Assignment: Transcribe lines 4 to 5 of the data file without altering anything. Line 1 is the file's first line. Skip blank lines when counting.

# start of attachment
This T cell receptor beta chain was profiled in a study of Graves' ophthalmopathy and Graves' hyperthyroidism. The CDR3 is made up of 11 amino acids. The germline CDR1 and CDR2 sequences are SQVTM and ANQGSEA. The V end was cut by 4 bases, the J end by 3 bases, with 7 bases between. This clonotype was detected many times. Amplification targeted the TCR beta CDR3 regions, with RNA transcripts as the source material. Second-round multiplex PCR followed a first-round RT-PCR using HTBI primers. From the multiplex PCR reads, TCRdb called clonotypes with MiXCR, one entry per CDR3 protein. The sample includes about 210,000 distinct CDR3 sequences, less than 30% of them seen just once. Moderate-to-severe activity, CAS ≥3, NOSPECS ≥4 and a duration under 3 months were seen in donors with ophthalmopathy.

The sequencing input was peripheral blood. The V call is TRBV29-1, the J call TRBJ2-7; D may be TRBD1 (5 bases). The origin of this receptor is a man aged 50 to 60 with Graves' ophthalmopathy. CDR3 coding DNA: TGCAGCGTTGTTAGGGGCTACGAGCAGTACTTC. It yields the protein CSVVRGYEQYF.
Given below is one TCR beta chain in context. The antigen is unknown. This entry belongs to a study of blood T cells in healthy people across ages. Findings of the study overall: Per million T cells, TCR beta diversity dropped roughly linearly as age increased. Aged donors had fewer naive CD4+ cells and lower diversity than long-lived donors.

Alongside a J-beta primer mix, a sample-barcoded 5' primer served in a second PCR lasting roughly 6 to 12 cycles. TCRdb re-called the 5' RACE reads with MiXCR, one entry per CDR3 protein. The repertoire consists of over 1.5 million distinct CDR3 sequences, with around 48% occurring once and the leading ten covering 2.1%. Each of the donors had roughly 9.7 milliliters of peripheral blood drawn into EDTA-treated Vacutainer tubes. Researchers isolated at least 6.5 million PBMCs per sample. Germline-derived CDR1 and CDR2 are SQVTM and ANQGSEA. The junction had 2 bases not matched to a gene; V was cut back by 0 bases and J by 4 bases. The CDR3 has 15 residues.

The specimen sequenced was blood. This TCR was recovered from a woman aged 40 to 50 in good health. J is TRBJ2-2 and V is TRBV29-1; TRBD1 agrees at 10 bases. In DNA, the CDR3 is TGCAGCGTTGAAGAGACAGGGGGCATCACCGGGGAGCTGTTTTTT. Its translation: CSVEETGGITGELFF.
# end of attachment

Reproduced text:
Alongside a J-beta primer mix, a sample-barcoded 5' primer served in a second PCR lasting roughly 6 to 12 cycles. TCRdb re-called the 5' RACE reads with MiXCR, one entry per CDR3 protein. The repertoire consists of over 1.5 million distinct CDR3 sequences, with around 48% occurring once and the leading ten covering 2.1%. Each of the donors had roughly 9.7 milliliters of peripheral blood drawn into EDTA-treated Vacutainer tubes. Researchers isolated at least 6.5 million PBMCs per sample. Germline-derived CDR1 and CDR2 are SQVTM and ANQGSEA. The junction had 2 bases not matched to a gene; V was cut back by 0 bases and J by 4 bases. The CDR3 has 15 residues.

The specimen sequenced was blood. This TCR was recovered from a woman aged 40 to 50 in good health. J is TRBJ2-2 and V is TRBV29-1; TRBD1 agrees at 10 bases. In DNA, the CDR3 is TGCAGCGTTGAAGAGACAGGGGGCATCACCGGGGAGCTGTTTTTT. Its translation: CSVEETGGITGELFF.